Probably The Most Overlooked And Most Important Part Of Your Suspension
Let's face the facts: When it comes to suspension components, some are easier to understand than others. Springs control height and load. You can see all of the parts, and they are fairly easy to figure out. But shocks-that's a totally different story. All of their work takes place inside a tube. You can't see the hardest-working parts of the shock, and how they work is a mystery to most people.
To shed some light on what magic goes on inside the tubes under your 4x4, why some shocks cost $20 and others cost $200 and, most importantly, what you need to know to figure out what's right for you, we talked to Bill Johnson at Rancho and Shane Casad at Bilstein. These companies are two of the original manufacturers in the shock industry. The innovations from these companies span more than 150 years combined, and their involvement in four-wheeling gives them considerable knowledge and insight into the technology of shock absorbers.
What Shocks Do
Simply stated, shock absorbers control the up-and-down motion in a suspension system. Technically speaking, shocks convert kinetic energy into thermal energy. Shock absorber are also referred to as "dampers" because they dampen the energy of the spring. By creating resistance to up and down motion, the dampers turn motion energy into heat, and then dissipate the heat to the atmosphere.
Without shocks as part of your suspension system, two things would happen. First, when a tire strikes an obstacle, the springs alone would react to the impact, sending the vehicle's suspension into an undesirable undulation. The result would be a loss of control as the body and axles moved out of synch with each other. The second result would be that the suspension would move up and down until friction returns the vehicle to static ride height.
That's the Shock 101 lesson. To understand more, let's talk about the components inside a damper.
How They Work
The parts of a shock that you can see are the body and the rod. Inside the shock body is a piston assembly that includes a valve system. This piston and valve assembly is most often attached to the rod, but can also be mounted to the shock body. This valving is one of the things that shock companies use to tune a damper for a specific application. The valve stack creates resistance to the rod moving up and down, controlling the motion of the suspension. This resistance is how the damper converts energy into heat. So, a secondary function of a shock is to dissipate that heat. The heat is transferred from the fluid in the shock to the shock body, and then to the air.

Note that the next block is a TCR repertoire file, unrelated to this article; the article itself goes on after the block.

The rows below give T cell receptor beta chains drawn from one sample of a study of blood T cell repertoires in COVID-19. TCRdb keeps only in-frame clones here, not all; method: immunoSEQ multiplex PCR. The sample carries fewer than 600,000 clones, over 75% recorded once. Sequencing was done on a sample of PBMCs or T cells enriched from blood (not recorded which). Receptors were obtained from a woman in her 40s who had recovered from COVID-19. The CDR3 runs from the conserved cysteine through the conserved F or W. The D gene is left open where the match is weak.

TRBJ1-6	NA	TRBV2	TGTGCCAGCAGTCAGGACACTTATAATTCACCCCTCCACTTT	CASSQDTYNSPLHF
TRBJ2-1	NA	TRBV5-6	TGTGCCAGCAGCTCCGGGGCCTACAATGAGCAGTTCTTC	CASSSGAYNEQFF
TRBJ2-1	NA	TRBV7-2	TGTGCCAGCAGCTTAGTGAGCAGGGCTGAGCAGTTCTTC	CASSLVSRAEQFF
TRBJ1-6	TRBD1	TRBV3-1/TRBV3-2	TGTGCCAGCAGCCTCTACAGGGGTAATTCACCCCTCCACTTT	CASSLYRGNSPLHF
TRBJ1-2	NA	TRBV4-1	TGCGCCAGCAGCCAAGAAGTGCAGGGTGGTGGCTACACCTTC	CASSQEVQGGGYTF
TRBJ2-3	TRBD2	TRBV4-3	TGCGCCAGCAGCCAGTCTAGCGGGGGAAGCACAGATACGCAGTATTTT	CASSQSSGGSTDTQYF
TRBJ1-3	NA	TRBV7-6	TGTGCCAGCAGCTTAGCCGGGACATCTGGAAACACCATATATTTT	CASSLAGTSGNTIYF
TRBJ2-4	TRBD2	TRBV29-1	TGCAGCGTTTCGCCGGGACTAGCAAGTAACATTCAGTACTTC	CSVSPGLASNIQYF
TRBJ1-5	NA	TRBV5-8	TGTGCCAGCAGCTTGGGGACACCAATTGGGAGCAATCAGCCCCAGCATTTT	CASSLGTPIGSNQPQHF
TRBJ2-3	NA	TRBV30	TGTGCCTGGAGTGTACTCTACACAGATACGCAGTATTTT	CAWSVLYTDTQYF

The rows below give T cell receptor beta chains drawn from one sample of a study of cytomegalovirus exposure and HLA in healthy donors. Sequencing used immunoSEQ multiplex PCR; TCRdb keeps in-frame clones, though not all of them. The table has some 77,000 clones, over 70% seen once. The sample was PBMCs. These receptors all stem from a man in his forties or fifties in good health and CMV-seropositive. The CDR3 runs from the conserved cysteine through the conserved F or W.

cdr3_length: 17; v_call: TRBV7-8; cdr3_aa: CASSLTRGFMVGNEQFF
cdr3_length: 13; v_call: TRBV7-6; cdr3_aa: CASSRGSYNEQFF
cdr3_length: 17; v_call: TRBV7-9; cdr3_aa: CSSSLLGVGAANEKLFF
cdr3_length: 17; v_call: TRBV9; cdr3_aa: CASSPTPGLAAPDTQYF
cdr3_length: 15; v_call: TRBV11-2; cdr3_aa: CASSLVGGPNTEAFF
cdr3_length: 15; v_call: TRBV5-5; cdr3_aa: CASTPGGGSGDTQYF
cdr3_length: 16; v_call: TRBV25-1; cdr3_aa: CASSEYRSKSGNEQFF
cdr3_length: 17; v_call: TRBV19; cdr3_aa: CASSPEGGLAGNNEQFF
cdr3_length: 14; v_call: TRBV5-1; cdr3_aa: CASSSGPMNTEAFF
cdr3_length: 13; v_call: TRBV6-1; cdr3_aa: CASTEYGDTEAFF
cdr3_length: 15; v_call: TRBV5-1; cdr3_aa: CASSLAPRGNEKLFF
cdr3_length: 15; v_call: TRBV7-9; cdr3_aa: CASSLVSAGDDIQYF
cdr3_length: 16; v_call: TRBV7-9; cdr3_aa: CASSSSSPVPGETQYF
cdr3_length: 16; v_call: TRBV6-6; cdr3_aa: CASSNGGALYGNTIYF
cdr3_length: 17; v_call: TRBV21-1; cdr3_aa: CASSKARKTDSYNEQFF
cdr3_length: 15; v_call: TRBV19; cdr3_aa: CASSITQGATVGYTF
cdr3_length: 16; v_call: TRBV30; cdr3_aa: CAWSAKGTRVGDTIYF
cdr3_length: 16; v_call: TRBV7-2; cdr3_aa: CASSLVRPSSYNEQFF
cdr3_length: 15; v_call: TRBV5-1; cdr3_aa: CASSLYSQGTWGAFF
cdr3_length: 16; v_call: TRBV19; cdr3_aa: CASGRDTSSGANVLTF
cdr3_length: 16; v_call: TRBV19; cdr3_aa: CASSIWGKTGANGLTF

There are variations to this, but for now, we want to keep things simple, and this understanding applies to just about every type of shock in the 4x4 market.
The Right Shocks for Wheeling
Off-road driving creates a unique set of requirements for a shock absorber. Generally, we want the on-road driving characteristics of a passenger-car damper: Control for good cornering and a comfortable ride. But we want longer travel for good suspension flex. Lifted 4x4s, with much heavier tires, build more heat. And if you drive at high speeds, such as those of desert racers, then you really work a shock, generating a lot more heat.
This has led to a couple of changes in shocks for lifted 4x4s. Both are related to adding more oil in the shock. If the oil overheats, it can foam and otherwise break down. And at that point, the shock loses its ability to do its job.